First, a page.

The Alai Valley of Kyrgyzstan is an east-west-oriented intramontane basin along the northwestern perimeter of the India-Eurasia collision zone. It is the vestige of a once continuous sedimentary basin linking the Tadjik and Tarim depressions to the west and east, respectively. The valley is bounded to the south by the active Main Pamir Thrust (MPT) of the Trans Alai, and by the Alai Range of the southern Tien Shan to the north. West of 073°E, the MPT is divided into two segments, linked by a NW-oriented transfer zone with dextral transfer faults and thrust faults. We present a series of N-S structural cross-sections based on field observations and seismic reflection data in order to better understand space and time relationships of collision-related progressive basin closure during the Cenozoic. The Paleozoic basement of the Alai Valley and surrounding regions consists of Silurian terrigenous deposits, Devonian limestones and marbles, and Carboniferous metasedimentary rocks that were largely deformed during the Hercynian cycle. The basement is unconformably overlain by Jurassic conglomerates, sandstones, and claystones interbedded with gypsum and coal. In the Tien Shan, Cretaceous rocks unconformably overlie Paleozoic basement or Jurassic rocks. Early Cretaceous strata were deposited in a continental setting and mainly include coarse-grained red sandstones and mudstones, 200-300 m thick. In the late Cenomanian, marine condition prevail indicated by massive carbonates, marls, claystones, and gypsum, up to 900 m thick in the eastern part of the valley. These units are overlain by early Paleogene marine and lagoonal deposits, up to 750 m thick, including limestones, dolomite, marls and mudstones intercalated with gypsum. Oligocene to early (?) Miocene strata (Massaget Complex) are the oldest continental Cenozoic deposits in the area. They are characterized by massive conglomerates and sandstone layers, alternating with claystones. According to seismic reflection and borehole data, they conformably lie on Paleogene strata and are 900 m thick. Late (?) Miocene to early (?) Pliocene strata (Baktry Formation) are the basal unit of a large asymmetric orogenic wedge, composed of conglomerates and siltstones up to 1500 m thick, which is separated from lower Neogene deposits by an unconformity. However, in the southwest, along the Trans Alai mountain front, an approximately 3 km-thick sequence of chronologically poorly constrained Neogene cross-bedded red sandstones and mudstones is conformable with Paleogene strata. Upsection, the sequence is overlain by 1000 m-thick conglomerates (Late (?) Pliocene to Pleistocene Sokh Formation) in front of the Pamir thrust systems. Dip sections of the seismic reflection profiles show that the Alai Valley is an asymmetric full-ramp basin bounded by S- and N-vergent thrust systems with the basin deepening toward the south. Based on these observations, shortening in the Tien Shan must have started in early Neogene time. This is clearly documented by the shift from marine to continental sedimentation in the late Eocene-early Oligocene, and by the marked angular and erosional unconformities separating Paleogene and Neogene strata, where the Paleozoic basement rocks were thrusted over the Meso-/Cenozoic sedimentary cover. During the early Neogene, shortening was distributed across the present Alai valley by a series of northward verging thrust faults. In the late Miocene, however, the thrust front retreated southward; since then, shortening restricted to the MPT generated the large asymmetric late Neogene orogenic wedge. The external part of the Trans Alai range is defined by a stack of steeply southward dipping thrust sheets involving Cretaceous and Paleogene units, which are detached along Paleogene gypsum layers. These rocks overthrust folded Neogene syntectonic conglomerates. The youngest event related to basin closure is the northward stepping-out of a thrust, which involves the Neogene gravels in the hanging wall. For example, west of the Minjar drainage at about 072°E, a tight asymmetric E-W trending anticline is truncated at the range front by the active MPT, and interpreted as a fault-propagation fold; as the thrust stepped northward and cut through Neogene deposits, it also displaced Quaternary gravels. Due to sustained tectonic activity, it is also responsible for displacing several generations of climate-controlled terraces that abruptly terminate at the mountain front. This attests to the recency of deformation along this range sector, which contrasts sharply with the inactive southern Tien Shan. In addition, these observations show that the closure of the Alai Valley is currently accomplished by progressive N-directed thrusting.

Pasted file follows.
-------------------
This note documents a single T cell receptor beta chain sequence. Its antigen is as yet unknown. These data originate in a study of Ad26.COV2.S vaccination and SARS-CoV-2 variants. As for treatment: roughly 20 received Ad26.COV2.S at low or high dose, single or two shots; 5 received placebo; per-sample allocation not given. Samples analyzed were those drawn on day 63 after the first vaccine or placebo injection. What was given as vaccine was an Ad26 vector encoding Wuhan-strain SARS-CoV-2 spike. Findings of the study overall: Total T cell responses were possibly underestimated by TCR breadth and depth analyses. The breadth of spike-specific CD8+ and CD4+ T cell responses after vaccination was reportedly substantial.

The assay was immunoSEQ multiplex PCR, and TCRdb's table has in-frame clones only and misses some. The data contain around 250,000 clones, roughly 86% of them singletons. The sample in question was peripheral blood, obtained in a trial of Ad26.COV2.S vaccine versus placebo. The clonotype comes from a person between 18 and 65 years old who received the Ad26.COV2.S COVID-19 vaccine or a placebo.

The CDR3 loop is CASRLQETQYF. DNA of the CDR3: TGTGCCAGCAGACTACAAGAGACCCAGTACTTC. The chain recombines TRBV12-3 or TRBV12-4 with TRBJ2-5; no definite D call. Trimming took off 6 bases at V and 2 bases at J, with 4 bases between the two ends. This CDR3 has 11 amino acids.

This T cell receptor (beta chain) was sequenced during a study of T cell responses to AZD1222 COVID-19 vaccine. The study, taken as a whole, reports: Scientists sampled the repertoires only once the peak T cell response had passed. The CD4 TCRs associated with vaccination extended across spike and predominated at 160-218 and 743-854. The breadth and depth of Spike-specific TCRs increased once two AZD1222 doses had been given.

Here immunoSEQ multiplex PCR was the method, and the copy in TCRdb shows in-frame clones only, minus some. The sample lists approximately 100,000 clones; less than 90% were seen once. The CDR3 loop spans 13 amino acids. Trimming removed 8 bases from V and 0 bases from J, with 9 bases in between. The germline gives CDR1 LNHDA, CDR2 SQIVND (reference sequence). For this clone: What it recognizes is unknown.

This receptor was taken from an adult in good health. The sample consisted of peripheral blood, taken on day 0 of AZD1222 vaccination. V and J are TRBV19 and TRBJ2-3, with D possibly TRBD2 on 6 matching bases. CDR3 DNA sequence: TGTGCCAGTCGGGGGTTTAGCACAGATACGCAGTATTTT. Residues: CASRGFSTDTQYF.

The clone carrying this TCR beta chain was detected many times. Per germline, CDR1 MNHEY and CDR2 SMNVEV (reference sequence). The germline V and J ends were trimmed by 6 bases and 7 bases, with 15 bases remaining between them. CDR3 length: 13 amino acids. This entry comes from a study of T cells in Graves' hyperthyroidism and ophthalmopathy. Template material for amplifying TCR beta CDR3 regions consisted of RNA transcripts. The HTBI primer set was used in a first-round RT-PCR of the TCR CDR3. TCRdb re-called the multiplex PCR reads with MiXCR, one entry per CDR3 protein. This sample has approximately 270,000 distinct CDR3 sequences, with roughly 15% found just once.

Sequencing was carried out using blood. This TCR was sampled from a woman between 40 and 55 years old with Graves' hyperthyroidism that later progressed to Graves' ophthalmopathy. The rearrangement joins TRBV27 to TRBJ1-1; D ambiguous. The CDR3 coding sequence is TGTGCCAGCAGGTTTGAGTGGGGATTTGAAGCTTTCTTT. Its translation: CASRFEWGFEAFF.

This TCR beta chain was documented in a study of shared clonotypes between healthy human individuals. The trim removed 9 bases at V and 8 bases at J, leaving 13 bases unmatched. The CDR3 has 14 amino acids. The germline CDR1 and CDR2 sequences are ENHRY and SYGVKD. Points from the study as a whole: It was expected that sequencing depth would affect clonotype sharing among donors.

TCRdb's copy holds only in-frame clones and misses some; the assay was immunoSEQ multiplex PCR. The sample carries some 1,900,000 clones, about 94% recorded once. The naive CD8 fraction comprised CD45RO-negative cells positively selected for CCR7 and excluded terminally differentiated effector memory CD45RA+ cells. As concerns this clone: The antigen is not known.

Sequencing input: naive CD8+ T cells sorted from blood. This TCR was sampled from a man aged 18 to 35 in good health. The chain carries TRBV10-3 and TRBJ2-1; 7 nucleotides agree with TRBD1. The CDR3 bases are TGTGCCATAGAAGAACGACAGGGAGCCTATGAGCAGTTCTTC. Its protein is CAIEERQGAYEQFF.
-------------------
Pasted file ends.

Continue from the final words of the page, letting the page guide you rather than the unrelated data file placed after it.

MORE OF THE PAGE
|Original language||English (US)|
|Number of pages||2|
|Journal||Journal of Asian Earth Sciences|
|State||Published - May 12 2001|
ASJC Scopus subject areas
- Earth-Surface Processes